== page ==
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Virginia Declaration of Rights

Screenshot image from the Colonial Williamsburg Foundation at http://www.history.org/

By Robert A. Vella

One of the most important documents of the American Revolution is little known by today’s citizenry.  The Virginia Declaration of Rights, written principally by George Mason in May of 1776, greatly influenced later historical documents such as the Declaration of Independence, the Bill of Rights, and France’s Declaration of the Rights of Man and of the Citizen.  Studying it would give Americans a renewed appreciation for the common ideals which their nation, and others, was built upon.  Now, in this 21st century era of political and cultural disharmony, it is imperative for Americans to reeducate themselves on the core principles which they should all share and which could provide the basis for social reunification.

The common ideals of America written into the Virginia Declaration of Rights:

People have certain natural individual rights which cannot be taken away by any authority.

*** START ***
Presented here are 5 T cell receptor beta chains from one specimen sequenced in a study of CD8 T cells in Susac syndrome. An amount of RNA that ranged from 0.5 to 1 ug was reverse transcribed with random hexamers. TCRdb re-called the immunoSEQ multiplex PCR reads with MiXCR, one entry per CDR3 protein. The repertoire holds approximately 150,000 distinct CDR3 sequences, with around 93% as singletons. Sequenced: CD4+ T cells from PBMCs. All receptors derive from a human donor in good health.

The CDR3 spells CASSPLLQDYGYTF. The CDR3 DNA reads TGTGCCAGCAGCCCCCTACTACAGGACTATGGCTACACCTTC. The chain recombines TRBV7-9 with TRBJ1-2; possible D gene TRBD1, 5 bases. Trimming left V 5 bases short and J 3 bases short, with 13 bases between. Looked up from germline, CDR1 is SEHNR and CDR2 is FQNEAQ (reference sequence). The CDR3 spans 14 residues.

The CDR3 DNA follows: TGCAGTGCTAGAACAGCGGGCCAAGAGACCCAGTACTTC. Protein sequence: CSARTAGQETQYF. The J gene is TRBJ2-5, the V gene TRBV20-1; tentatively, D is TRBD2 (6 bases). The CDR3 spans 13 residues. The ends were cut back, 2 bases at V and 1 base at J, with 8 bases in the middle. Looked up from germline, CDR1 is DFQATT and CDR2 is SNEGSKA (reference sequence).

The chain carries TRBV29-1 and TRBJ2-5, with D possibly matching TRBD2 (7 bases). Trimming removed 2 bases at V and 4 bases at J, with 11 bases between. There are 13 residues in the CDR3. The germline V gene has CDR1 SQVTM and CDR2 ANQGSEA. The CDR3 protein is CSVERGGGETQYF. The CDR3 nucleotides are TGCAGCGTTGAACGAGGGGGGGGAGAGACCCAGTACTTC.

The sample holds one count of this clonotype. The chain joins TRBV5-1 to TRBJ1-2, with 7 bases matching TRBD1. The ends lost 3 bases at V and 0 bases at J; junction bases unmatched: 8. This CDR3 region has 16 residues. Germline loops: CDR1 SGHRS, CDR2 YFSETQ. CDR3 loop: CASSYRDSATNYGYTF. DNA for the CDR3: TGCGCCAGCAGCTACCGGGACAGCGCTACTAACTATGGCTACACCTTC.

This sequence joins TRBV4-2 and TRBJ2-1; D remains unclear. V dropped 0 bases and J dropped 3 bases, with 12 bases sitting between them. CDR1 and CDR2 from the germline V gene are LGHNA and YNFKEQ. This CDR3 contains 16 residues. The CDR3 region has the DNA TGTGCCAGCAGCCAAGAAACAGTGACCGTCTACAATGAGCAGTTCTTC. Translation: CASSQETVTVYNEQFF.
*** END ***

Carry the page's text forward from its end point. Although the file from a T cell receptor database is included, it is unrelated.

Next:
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Power is vested in the people, and all representatives of the people are servants for the people.

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Government exists for the common benefit of the people, and is prescribed by the majority of the people.

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No person shall inherit exclusive powers or special privileges outside that of the community.

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The responsibilities of government shall be allocated through an equal separation of powers.

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Elections must be free and fair.

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Government is based on the rule of law, not on rule by arbitrary decree.

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Individual liberty and property must not be deprived without due process in a court of law through an impartial trial by jury.

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Cruel and unusual punishments are forbidden.

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Searches and seizures will not be conducted without legitimate evidence of wrongdoing.

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Freedom of the press is guaranteed.

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A well-regulated militia is the proper defense of a free state, standing armies should be avoided, and civilian control of the military is mandated.

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The people must be served by a uniform government based on justice, moderation, temperance, frugality, virtue, and principle.

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The freedom of religious diversity is resolute.

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